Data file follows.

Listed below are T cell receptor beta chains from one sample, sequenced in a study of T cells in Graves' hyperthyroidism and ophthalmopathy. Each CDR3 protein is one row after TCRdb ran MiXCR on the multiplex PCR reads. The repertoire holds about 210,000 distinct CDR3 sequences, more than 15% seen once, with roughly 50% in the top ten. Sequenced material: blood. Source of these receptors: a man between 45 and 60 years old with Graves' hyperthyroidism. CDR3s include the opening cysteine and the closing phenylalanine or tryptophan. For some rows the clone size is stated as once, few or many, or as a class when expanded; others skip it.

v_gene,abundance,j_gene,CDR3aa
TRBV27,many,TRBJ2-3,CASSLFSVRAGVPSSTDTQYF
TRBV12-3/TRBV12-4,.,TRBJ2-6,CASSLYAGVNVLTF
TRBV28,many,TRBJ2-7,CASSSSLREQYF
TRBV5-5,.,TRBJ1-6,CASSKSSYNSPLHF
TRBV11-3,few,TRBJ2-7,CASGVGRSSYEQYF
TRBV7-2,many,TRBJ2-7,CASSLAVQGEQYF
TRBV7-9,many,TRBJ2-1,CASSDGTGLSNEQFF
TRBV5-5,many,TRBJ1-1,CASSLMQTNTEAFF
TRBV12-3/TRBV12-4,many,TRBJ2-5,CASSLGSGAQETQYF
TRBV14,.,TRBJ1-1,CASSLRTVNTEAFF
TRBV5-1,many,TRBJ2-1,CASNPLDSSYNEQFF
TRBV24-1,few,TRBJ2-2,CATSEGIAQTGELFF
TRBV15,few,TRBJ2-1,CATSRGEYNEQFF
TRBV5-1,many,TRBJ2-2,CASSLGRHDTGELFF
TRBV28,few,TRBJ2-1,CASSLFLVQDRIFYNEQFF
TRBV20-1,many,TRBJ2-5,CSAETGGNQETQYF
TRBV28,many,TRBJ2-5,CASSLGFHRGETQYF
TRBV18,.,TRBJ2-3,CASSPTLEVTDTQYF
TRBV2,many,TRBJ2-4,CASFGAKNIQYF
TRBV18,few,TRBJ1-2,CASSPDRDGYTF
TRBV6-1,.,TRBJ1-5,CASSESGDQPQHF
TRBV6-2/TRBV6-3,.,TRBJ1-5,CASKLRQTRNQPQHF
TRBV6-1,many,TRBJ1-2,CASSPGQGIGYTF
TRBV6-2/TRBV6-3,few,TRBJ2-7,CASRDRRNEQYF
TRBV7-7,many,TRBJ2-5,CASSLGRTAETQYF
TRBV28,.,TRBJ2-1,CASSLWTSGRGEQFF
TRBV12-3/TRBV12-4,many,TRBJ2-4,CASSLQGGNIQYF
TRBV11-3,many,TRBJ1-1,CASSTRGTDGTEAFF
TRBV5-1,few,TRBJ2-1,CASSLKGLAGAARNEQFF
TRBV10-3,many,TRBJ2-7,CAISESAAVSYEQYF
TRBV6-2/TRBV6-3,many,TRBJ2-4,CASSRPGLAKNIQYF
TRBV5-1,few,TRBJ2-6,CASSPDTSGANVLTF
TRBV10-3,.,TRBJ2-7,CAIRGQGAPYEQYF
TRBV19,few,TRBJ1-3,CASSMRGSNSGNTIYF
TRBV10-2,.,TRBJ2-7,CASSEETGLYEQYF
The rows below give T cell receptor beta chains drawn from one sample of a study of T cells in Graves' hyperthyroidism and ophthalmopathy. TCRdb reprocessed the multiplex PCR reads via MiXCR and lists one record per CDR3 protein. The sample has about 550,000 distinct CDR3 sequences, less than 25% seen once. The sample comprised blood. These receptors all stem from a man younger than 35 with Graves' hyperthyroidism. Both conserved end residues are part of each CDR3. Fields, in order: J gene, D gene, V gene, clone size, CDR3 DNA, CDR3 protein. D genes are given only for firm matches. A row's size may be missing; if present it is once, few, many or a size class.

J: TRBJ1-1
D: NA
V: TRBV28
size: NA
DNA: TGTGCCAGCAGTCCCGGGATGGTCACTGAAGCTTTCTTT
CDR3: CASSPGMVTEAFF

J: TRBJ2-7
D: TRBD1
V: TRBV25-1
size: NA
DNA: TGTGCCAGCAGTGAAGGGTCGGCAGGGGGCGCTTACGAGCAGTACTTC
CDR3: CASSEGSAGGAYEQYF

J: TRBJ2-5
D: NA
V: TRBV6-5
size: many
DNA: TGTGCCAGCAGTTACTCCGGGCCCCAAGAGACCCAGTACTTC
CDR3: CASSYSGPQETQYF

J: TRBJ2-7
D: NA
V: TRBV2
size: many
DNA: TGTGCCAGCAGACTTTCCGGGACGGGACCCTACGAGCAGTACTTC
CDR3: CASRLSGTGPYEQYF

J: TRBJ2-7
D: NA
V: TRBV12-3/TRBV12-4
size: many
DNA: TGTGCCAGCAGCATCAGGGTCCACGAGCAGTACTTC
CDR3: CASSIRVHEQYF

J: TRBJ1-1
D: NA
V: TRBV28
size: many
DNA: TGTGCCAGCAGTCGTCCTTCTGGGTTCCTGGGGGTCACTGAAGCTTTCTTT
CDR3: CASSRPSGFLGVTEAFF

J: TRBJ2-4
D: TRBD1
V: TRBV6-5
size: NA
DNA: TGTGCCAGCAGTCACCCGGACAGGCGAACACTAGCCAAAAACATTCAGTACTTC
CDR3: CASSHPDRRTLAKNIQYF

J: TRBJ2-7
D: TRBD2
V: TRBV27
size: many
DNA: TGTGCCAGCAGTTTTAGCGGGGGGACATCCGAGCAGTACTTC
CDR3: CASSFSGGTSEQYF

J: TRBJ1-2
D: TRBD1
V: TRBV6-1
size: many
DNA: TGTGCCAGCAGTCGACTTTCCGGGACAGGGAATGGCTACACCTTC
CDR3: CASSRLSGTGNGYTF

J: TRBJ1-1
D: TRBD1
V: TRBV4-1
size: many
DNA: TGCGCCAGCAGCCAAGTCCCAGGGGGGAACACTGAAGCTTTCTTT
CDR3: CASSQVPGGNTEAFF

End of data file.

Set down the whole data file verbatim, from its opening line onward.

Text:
Listed below are T cell receptor beta chains from one sample, sequenced in a study of T cells in Graves' hyperthyroidism and ophthalmopathy. Each CDR3 protein is one row after TCRdb ran MiXCR on the multiplex PCR reads. The repertoire holds about 210,000 distinct CDR3 sequences, more than 15% seen once, with roughly 50% in the top ten. Sequenced material: blood. Source of these receptors: a man between 45 and 60 years old with Graves' hyperthyroidism. CDR3s include the opening cysteine and the closing phenylalanine or tryptophan. For some rows the clone size is stated as once, few or many, or as a class when expanded; others skip it.

v_gene,abundance,j_gene,CDR3aa
TRBV27,many,TRBJ2-3,CASSLFSVRAGVPSSTDTQYF
TRBV12-3/TRBV12-4,.,TRBJ2-6,CASSLYAGVNVLTF
TRBV28,many,TRBJ2-7,CASSSSLREQYF
TRBV5-5,.,TRBJ1-6,CASSKSSYNSPLHF
TRBV11-3,few,TRBJ2-7,CASGVGRSSYEQYF
TRBV7-2,many,TRBJ2-7,CASSLAVQGEQYF
TRBV7-9,many,TRBJ2-1,CASSDGTGLSNEQFF
TRBV5-5,many,TRBJ1-1,CASSLMQTNTEAFF
TRBV12-3/TRBV12-4,many,TRBJ2-5,CASSLGSGAQETQYF
TRBV14,.,TRBJ1-1,CASSLRTVNTEAFF
TRBV5-1,many,TRBJ2-1,CASNPLDSSYNEQFF
TRBV24-1,few,TRBJ2-2,CATSEGIAQTGELFF
TRBV15,few,TRBJ2-1,CATSRGEYNEQFF
TRBV5-1,many,TRBJ2-2,CASSLGRHDTGELFF
TRBV28,few,TRBJ2-1,CASSLFLVQDRIFYNEQFF
TRBV20-1,many,TRBJ2-5,CSAETGGNQETQYF
TRBV28,many,TRBJ2-5,CASSLGFHRGETQYF
TRBV18,.,TRBJ2-3,CASSPTLEVTDTQYF
TRBV2,many,TRBJ2-4,CASFGAKNIQYF
TRBV18,few,TRBJ1-2,CASSPDRDGYTF
TRBV6-1,.,TRBJ1-5,CASSESGDQPQHF
TRBV6-2/TRBV6-3,.,TRBJ1-5,CASKLRQTRNQPQHF
TRBV6-1,many,TRBJ1-2,CASSPGQGIGYTF
TRBV6-2/TRBV6-3,few,TRBJ2-7,CASRDRRNEQYF
TRBV7-7,many,TRBJ2-5,CASSLGRTAETQYF
TRBV28,.,TRBJ2-1,CASSLWTSGRGEQFF
TRBV12-3/TRBV12-4,many,TRBJ2-4,CASSLQGGNIQYF
TRBV11-3,many,TRBJ1-1,CASSTRGTDGTEAFF
TRBV5-1,few,TRBJ2-1,CASSLKGLAGAARNEQFF
TRBV10-3,many,TRBJ2-7,CAISESAAVSYEQYF
TRBV6-2/TRBV6-3,many,TRBJ2-4,CASSRPGLAKNIQYF
TRBV5-1,few,TRBJ2-6,CASSPDTSGANVLTF
TRBV10-3,.,TRBJ2-7,CAIRGQGAPYEQYF
TRBV19,few,TRBJ1-3,CASSMRGSNSGNTIYF
TRBV10-2,.,TRBJ2-7,CASSEETGLYEQYF
The rows below give T cell receptor beta chains drawn from one sample of a study of T cells in Graves' hyperthyroidism and ophthalmopathy. TCRdb reprocessed the multiplex PCR reads via MiXCR and lists one record per CDR3 protein. The sample has about 550,000 distinct CDR3 sequences, less than 25% seen once. The sample comprised blood. These receptors all stem from a man younger than 35 with Graves' hyperthyroidism. Both conserved end residues are part of each CDR3. Fields, in order: J gene, D gene, V gene, clone size, CDR3 DNA, CDR3 protein. D genes are given only for firm matches. A row's size may be missing; if present it is once, few, many or a size class.

J: TRBJ1-1
D: NA
V: TRBV28
size: NA
DNA: TGTGCCAGCAGTCCCGGGATGGTCACTGAAGCTTTCTTT
CDR3: CASSPGMVTEAFF

J: TRBJ2-7
D: TRBD1
V: TRBV25-1
size: NA
DNA: TGTGCCAGCAGTGAAGGGTCGGCAGGGGGCGCTTACGAGCAGTACTTC
CDR3: CASSEGSAGGAYEQYF

J: TRBJ2-5
D: NA
V: TRBV6-5
size: many
DNA: TGTGCCAGCAGTTACTCCGGGCCCCAAGAGACCCAGTACTTC
CDR3: CASSYSGPQETQYF

J: TRBJ2-7
D: NA
V: TRBV2
size: many
DNA: TGTGCCAGCAGACTTTCCGGGACGGGACCCTACGAGCAGTACTTC
CDR3: CASRLSGTGPYEQYF

J: TRBJ2-7
D: NA
V: TRBV12-3/TRBV12-4
size: many
DNA: TGTGCCAGCAGCATCAGGGTCCACGAGCAGTACTTC
CDR3: CASSIRVHEQYF

J: TRBJ1-1
D: NA
V: TRBV28
size: many
DNA: TGTGCCAGCAGTCGTCCTTCTGGGTTCCTGGGGGTCACTGAAGCTTTCTTT
CDR3: CASSRPSGFLGVTEAFF

J: TRBJ2-4
D: TRBD1
V: TRBV6-5
size: NA
DNA: TGTGCCAGCAGTCACCCGGACAGGCGAACACTAGCCAAAAACATTCAGTACTTC
CDR3: CASSHPDRRTLAKNIQYF

J: TRBJ2-7
D: TRBD2
V: TRBV27
size: many
DNA: TGTGCCAGCAGTTTTAGCGGGGGGACATCCGAGCAGTACTTC
CDR3: CASSFSGGTSEQYF

J: TRBJ1-2
D: TRBD1
V: TRBV6-1
size: many
DNA: TGTGCCAGCAGTCGACTTTCCGGGACAGGGAATGGCTACACCTTC
CDR3: CASSRLSGTGNGYTF

J: TRBJ1-1
D: TRBD1
V: TRBV4-1
size: many
DNA: TGCGCCAGCAGCCAAGTCCCAGGGGGGAACACTGAAGCTTTCTTT
CDR3: CASSQVPGGNTEAFF